What is a Chiropractic Adjustment?
To my surprise today, I discovered that most people don’t know what happens when the chiropractor performs a chiropractic adjustment or “cracks your back”. It’s kind of a hard topic to explain even after being in the advanced neurology program for over a decade, but I’ll try and make it simple.
If you are human, chances are you get emotional thoughts and are subject to physical traumas and chemical toxins. These have a real impact on your spine which is 20% of your central nervous system. They make spinal muscles malfunction and it effects your movement and the majority of input into your brain comes from the special nerves around your spinal column that are for detection of movement. Additionally, inside your spinal cord are many nerve reflex centers that go on to communicate with sympathetic chain ganglion that effects your blood pressure, immune system, and all of your visceral organs as well as your disc and nerves that control your muscle tone.
So is a chiropractic adjustment just good for joint pain, muscle spasm, and balance? Nay Nay we say. Unless you have had all your organs cut out because your HMO was running a sale, you could benefit from an adjustment even if you were not in pain and didn’t have trouble balancing when walking. Just that one small section of the spinal cord that we have control over effects at that level things like hypersensitivity, tingling, numbness, balance, coordination, and posture. Now how much would you pay? Wait, don’t answer yet.
All glands in the body work via your blood stream except one, the adrenal gland also known as the stress gland. That has direct nerve connections to your spinal cord and that back cracking affects your gland that deals with your stress. If you have an HMO, then you have stress. If you live in a town that has more than 5 people you have stress. Everyone can benefit from a chiropractic adjustment.
Do doctors usually recommend a chiropractic adjustment?
People often ask me, with significant attitude why their doctor doesn’t believe in this and I honestly don’t know why they don’t believe in the expensive medical textbooks that they were forced to buy in medical school that explains all this. But I’m sure if you were to ask him about the relationship between the spinal chord and cerebellum, he would be forced to admit to it. But if a book has been read on the subject that was written after 1990, it would also be known that the cerebellum does an awful lot of things besides keep you from falling over.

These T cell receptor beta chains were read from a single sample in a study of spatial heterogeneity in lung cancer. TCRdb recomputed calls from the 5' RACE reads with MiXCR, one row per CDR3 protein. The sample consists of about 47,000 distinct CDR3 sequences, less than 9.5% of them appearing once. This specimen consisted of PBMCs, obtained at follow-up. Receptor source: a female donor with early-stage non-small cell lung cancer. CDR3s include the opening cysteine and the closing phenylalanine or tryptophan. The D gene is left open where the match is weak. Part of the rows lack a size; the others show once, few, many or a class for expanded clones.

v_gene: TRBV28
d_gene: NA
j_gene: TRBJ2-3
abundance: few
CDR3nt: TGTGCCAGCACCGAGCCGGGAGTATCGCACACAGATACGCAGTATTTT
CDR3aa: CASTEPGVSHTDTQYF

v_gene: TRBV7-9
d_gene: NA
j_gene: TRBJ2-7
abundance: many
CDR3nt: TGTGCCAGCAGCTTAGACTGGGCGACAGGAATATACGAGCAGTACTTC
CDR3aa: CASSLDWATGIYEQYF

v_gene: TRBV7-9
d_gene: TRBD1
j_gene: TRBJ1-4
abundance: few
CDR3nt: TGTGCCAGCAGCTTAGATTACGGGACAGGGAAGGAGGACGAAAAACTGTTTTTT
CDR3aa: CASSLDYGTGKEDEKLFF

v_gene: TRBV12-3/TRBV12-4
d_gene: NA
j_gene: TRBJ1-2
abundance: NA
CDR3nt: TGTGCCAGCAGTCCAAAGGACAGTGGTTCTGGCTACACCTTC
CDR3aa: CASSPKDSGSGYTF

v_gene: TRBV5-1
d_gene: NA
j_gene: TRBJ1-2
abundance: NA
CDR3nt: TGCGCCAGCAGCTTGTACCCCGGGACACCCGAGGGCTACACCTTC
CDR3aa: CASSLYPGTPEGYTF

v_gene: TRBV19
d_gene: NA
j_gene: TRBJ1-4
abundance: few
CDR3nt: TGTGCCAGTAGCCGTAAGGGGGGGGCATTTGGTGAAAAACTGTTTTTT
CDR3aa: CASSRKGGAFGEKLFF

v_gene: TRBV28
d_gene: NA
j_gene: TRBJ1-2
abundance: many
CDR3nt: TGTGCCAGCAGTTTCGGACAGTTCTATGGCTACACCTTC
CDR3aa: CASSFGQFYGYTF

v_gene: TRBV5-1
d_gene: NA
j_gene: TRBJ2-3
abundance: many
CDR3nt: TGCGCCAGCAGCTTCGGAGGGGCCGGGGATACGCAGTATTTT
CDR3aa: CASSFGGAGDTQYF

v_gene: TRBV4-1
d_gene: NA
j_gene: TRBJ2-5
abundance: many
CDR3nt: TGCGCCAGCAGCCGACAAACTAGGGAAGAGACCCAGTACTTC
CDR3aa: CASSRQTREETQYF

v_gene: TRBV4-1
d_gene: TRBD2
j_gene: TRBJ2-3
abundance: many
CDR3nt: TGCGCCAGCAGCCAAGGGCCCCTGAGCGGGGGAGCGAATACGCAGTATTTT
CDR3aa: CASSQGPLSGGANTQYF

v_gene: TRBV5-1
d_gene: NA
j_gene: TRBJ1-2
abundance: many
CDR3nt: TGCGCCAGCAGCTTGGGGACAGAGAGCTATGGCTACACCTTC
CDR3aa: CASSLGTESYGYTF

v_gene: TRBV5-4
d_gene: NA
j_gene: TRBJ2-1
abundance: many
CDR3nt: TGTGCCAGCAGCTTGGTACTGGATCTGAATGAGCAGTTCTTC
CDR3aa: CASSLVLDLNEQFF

It goes on to communicate with the thalamus, pineal gland, and cerebral cortex. No big deal you say? Well it also goes to the vestibular nucleus then to the dorsal motor nucleus, and nucleus tractus solitarius. Why should you care about that? You shouldn’t unless maybe you care about not having nausea/vomiting, irregular heartbeat, constipation/diarrhea, allergies, auto-immune disorders, high blood pressure, asthma, and things like that.
Things that you would never go to a chiropractor for, but may be realizing now you made a bad decision by not giving it a try. Poor circulation, restless leg syndrome, referred pain, numbness and tingling, were once thought only should be treated by a medical doctor. It is now understood to have a much higher probability of success at the crazy chiropractor that wants to crack your back. Hopefully, you might have a slightly better understanding of why Chiropractic treatment is so powerful and most certainly not just for your low back pain without tingling, according to old medical texts.
The earth used to be flat, you could fix someone’s brain by drilling a hole in it, and now the big trend in medicine is to make you a heroin addict.
There is a better way, a different way, it’s called Chiropractic.
Dr. Greg Malakoff D.C.
B.S.: State University of N.Y.
Doctorate: New York Chiropractic College
Diplomate of American Chiropractic Neurological Board (DACNB)
Workers Compensation Qualified Medical Examiner (QME)
Gentle Veterinary Orthopedic Manipulation (VOM)
Certified Veterinary Chiropractitioner (CVCP)
Years in practice, 1983-Present
Practiced internationally, 1987-1991
Part of a medical team for Pain Management at an Israeli Hospital in Haifa
Sports Injury Physician for the Bat Dor Israeli Ballet